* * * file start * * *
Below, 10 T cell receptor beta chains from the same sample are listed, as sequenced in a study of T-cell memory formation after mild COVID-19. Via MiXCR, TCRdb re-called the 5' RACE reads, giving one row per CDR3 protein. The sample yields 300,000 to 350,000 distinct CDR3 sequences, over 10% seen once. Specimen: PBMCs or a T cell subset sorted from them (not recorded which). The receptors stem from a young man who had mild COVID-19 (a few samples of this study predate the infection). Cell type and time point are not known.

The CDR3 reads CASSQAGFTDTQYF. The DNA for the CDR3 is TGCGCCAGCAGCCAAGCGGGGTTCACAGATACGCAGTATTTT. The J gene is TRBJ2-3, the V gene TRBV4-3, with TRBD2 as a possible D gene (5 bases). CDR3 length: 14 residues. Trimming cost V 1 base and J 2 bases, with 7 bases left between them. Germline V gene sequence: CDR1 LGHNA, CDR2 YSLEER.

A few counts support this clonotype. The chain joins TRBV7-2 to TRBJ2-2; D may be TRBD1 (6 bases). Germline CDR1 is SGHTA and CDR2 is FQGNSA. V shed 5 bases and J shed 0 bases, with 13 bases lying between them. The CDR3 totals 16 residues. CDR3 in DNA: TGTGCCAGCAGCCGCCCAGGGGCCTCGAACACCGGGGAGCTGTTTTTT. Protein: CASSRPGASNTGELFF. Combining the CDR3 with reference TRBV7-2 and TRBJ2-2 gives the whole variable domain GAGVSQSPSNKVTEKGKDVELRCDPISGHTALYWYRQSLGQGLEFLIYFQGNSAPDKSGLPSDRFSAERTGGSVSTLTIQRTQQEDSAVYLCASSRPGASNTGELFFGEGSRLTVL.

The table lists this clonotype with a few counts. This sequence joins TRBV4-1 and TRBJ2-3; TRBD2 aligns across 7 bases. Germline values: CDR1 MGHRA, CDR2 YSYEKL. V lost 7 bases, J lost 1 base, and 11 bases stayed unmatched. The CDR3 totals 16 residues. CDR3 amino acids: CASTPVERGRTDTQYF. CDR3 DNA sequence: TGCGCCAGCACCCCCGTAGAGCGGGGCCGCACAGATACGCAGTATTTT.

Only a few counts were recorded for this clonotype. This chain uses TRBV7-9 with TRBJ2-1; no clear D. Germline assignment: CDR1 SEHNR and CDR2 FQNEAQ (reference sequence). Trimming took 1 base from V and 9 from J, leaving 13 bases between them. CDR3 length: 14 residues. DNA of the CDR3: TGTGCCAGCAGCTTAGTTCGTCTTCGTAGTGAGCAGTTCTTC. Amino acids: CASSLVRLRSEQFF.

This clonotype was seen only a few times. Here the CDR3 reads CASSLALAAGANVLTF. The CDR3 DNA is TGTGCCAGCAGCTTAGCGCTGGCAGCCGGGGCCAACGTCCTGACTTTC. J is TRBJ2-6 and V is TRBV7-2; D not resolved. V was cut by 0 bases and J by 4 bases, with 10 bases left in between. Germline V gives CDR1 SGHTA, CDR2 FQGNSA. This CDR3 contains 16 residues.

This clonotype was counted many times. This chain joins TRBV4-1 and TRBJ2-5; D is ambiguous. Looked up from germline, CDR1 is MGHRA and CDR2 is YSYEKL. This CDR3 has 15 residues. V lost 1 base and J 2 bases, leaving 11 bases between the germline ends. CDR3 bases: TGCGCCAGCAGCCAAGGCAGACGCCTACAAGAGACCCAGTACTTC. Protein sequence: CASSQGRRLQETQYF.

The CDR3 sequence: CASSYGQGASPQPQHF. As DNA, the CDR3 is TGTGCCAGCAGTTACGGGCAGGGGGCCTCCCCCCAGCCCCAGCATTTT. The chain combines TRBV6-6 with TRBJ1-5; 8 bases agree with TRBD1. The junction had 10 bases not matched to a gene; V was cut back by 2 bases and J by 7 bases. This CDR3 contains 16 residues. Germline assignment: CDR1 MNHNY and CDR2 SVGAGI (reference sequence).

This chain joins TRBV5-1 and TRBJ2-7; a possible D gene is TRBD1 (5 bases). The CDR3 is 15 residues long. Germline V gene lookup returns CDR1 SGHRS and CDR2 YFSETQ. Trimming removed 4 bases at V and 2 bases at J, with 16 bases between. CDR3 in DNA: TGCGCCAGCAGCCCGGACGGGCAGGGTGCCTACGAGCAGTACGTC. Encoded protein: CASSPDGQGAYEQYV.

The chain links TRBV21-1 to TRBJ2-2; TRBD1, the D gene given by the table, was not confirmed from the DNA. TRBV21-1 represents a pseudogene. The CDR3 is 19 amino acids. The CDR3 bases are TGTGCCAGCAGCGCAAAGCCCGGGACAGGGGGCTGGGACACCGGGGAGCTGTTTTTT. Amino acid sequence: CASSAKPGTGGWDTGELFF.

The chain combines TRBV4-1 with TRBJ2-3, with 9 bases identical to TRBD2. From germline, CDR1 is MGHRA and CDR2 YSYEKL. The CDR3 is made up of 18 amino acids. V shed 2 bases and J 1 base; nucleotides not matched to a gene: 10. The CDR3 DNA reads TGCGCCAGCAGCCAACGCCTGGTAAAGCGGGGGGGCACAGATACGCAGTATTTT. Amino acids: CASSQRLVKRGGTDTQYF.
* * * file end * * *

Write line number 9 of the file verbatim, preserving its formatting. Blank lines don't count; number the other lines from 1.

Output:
This chain joins TRBV5-1 and TRBJ2-7; a possible D gene is TRBD1 (5 bases). The CDR3 is 15 residues long. Germline V gene lookup returns CDR1 SGHRS and CDR2 YFSETQ. Trimming removed 4 bases at V and 2 bases at J, with 16 bases between. CDR3 in DNA: TGCGCCAGCAGCCCGGACGGGCAGGGTGCCTACGAGCAGTACGTC. Encoded protein: CASSPDGQGAYEQYV.